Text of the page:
The Double (2013)
Story by Avi Korine and Richard Ellef Ayoade
Based on the novella of the same title by Fyodor Dostoyevsky
Directed by Richard Ayoade (Garth Marenghi’s Darkplace)
Cinematography: Erik Wilson
Edited by Chris Dickens and Nick Fenton
Music: Andrew Hewitt
Produced by Robin C. Fox and Amina Dasmal
Production: Alcove Entertainment; Film4; British Film Institute
Distributor: StudioCanal UK
DVD (U.S.) ©2014 Magnolia Home Entertainment
Running Time: 93 Minutes
Cast: Jesse Eisenberg; Mia Wasikowska; Wallace Shawn (Mr. Papadopolous, boss); Yasmin Paige; Cathy Moriarty (waitress); Noah Taylor (Harris); James Fox (The Colonel); Craig Roberts (Detective #1); Chris O’Dowd (nurse); Lydia Ayoade (Test Invigilator); Paddy Considine (Jack, “PT Kommander”)
Seven years dedicated, Simon (Eisenberg) has worked for his company, and yet it has been as if he was never there. He is a hard worker, and yet he is meek and un-confident in his image; he feels outside of himself, enough that he uses Pinocchio to describe his existence—unable to be ‘a real boy,’ unable to pull his own strings. He becomes invisible to the point that security fails to recognize him as an employee, or even that he exists.
Simon’s family isn’t easy on him either. Much of everything and everyone in his life treads on him in slow, monotonous and quirky ways. Every time he is alone in an awkward setting, things just malfunction on him.
Suddenly he gains the confidence to try to make contact the beautiful Hannah (Wasikowska), who works in the same department of the company—a copier. He loses his briefcase in the process—the doors of the subway close on his case, and the handle breaks off as he tries to pull on it. Still, security does not recognize him. Simon regularly asks for a single copy—something very uncommon—just to see Hannah.
She dubs Simon “creepy guy,” almost shrugging off the fact that he’s been watching her through the windows via telescope. But, of course, with her own desire to be less invisible, she attracts shadowy fellows that fail to live the so-called life in the area. One of these men, as Simon sees through his telescope, decides to stand on a ledge, make contact with binoculars watching back at Simon, and wave before stepping off to his death. Suicide is common enough in these parts that a local government department exists in dedication to picking up the unfortunate cases… They list Simon among the “maybes.”
Day after day, he slaves away, and finds a way to connect with the girl. He pieces together fragments of red-on-white pictures she threw away.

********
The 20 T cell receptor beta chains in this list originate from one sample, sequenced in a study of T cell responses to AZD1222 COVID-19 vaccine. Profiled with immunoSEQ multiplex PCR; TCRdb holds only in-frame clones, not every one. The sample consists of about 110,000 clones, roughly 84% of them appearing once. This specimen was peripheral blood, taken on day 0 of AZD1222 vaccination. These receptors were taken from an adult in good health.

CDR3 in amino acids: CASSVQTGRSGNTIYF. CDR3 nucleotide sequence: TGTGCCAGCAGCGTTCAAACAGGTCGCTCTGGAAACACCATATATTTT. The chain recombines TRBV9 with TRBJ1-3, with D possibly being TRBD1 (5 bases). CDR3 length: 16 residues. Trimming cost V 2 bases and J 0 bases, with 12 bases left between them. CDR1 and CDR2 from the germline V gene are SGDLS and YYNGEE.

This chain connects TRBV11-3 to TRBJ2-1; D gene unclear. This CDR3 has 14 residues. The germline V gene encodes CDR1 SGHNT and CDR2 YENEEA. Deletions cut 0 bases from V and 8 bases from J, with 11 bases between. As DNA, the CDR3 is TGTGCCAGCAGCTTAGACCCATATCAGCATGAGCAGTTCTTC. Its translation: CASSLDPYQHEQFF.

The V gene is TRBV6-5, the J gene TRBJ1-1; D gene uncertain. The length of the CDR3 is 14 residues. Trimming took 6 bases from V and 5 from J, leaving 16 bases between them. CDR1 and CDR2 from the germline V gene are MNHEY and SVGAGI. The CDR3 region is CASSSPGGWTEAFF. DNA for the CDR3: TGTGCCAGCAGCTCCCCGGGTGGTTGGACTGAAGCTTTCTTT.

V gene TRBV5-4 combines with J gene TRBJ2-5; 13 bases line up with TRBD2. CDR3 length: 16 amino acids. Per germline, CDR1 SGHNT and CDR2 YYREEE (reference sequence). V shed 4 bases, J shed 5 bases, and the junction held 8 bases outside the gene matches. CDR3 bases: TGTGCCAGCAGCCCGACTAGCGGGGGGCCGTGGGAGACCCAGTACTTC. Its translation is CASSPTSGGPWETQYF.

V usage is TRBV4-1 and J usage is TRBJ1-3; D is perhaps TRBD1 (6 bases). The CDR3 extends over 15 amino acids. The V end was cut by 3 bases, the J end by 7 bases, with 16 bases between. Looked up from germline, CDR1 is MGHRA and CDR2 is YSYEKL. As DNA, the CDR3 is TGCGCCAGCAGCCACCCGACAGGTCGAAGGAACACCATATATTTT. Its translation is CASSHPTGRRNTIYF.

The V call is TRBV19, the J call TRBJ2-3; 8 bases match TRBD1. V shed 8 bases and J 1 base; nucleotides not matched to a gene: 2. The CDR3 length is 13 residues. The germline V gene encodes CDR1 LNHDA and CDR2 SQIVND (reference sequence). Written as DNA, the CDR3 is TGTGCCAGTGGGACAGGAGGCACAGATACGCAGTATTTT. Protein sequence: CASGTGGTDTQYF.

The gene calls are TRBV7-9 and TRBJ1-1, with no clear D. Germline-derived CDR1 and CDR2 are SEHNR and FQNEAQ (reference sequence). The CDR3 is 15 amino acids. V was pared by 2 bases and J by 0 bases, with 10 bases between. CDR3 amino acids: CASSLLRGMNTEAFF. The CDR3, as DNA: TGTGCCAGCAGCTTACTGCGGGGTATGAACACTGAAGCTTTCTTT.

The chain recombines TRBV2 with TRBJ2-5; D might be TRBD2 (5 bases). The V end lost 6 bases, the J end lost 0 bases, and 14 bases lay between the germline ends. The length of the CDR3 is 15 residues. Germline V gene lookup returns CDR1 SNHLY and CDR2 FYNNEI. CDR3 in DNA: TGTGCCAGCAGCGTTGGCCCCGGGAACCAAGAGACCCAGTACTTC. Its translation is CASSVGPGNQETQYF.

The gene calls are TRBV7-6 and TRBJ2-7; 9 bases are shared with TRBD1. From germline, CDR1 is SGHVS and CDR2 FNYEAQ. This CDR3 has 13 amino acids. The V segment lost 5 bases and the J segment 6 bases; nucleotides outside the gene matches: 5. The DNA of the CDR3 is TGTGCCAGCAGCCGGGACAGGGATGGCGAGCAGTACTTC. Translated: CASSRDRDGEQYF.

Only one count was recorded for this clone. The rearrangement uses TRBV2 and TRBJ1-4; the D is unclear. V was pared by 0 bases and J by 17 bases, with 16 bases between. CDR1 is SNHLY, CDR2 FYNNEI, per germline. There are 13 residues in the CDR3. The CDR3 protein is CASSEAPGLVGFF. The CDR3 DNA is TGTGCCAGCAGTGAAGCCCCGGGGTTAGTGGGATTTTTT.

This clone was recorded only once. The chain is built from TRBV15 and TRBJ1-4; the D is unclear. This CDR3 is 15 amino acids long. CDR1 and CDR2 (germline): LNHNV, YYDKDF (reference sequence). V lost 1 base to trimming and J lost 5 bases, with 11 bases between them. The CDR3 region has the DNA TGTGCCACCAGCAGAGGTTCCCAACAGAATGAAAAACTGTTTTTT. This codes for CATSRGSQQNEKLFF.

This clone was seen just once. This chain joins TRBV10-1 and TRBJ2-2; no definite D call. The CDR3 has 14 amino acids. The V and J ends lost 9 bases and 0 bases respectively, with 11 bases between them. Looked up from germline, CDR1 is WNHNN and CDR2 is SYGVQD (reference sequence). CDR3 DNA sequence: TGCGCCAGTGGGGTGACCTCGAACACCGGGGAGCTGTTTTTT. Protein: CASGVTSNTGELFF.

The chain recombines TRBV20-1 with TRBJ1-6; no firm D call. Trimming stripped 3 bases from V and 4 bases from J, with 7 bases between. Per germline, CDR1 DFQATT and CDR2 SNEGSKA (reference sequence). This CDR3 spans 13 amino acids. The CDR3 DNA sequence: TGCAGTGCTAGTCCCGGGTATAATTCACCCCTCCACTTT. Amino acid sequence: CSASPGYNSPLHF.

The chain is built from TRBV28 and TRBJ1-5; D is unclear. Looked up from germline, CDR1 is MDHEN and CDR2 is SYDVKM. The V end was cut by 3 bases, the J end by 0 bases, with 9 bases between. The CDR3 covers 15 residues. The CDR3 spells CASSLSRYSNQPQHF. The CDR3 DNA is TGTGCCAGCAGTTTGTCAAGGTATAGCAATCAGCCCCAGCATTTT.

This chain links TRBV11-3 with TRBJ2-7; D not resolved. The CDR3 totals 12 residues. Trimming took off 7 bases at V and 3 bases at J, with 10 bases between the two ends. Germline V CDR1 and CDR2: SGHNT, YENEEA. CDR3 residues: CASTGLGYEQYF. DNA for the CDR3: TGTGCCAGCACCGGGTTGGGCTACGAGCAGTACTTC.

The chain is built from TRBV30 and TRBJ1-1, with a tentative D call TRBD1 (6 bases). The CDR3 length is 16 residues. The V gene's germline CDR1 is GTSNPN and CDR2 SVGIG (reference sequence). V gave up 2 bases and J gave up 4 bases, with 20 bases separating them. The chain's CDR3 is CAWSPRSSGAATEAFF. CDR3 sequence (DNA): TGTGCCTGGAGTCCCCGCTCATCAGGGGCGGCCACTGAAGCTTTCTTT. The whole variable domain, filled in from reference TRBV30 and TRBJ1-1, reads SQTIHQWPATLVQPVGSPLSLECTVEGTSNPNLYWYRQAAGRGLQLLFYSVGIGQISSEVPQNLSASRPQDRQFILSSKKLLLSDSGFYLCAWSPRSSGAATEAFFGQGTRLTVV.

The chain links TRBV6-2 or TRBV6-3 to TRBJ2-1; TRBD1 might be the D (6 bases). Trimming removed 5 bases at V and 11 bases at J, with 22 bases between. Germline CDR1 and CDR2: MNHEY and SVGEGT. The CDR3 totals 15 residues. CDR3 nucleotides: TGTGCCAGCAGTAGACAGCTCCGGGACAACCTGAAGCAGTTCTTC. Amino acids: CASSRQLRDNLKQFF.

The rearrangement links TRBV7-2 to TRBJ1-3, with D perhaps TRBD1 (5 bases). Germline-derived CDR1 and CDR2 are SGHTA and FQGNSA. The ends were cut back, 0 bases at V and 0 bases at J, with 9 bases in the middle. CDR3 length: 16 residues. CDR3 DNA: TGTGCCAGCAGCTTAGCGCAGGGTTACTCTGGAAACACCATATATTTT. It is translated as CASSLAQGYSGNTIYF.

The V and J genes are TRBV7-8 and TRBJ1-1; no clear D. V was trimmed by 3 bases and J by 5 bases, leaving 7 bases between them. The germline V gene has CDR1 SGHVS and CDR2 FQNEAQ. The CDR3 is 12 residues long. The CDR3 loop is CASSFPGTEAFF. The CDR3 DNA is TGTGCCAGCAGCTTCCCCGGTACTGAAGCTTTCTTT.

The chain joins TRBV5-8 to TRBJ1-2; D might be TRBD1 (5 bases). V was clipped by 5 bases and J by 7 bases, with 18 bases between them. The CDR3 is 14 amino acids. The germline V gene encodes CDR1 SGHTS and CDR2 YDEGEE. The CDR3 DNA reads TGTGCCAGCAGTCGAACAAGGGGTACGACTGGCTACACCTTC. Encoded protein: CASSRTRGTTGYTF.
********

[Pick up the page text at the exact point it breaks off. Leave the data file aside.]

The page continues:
The unreal part of the story begins as Simon James’s doppleganger appears. The new guy’s personality and name are in reverse order: James Simon, confident in image, not meek and not a hard worker. But now a new employee at the company, quickly moving up in the bureaucracy.
James appears to befriend Simon. It all seems great, but really all James is doing is taking advantage of Simon, and Simon is too meek to see it. And by the time he does, James is able to blackmail him with pictures of himself and Melanie (Paige), the boss’s daughter, because James’ face is identical to Simon’s. And security forgets about Simon’s existence entirely: in a Catch-22 of a scene, he can’t get back into the system because “you’re not in the system.”
The completely hypothetical nature of the setting is done well, with deep uses of color, as opposed to black & white photography (something I probably couldn’t tolerate well in this case). It makes for one of the stranger films to date, and yet the story manages to convey a reality at the same time, as director Ayoade knows and states in the interview (available on the DVD). The film surrounds the concept of invisibility: where no one cares what happens to you, if you allow yourself to walk along such remote paths in absence of personal confidence.
It can become Kafkaesque, even dangerous, for someone to allow him/herself to be taken advantage of for so long. The film is unreal, but it serves as a good reminder not to become or remain a victim.
The acting was good, even though Eisenberg didn’t have much range. Eisenberg considered his role as James/Simon with esteem, with more originality than that of his role as Mark Zuckerberg, but the execution wasn’t that dynamic. Some of the understated nature of the script already came of as bland, further affecting the potential of the performances under Ayoade.
It could’ve easily been PG-13 if it wasn’t for the occasional string of f-bombs, but the film was nice enough to show desperation with a side of humor instead of horror. Still, it should’ve been stronger, regardless of the language. The film is creative in its minimalist, retro design, but it kind of fell on its back toward the end (literally). It may have been great directorial work for Ayoade, but I didn’t feel like bothering to ask what was going on by the end as the nonsense wasn’t really compensated, emotionally or otherwise; it had an “open to interpretation” ending. Simon’s long walk against a striped background did however manage to convey what it needed to. Grade: B.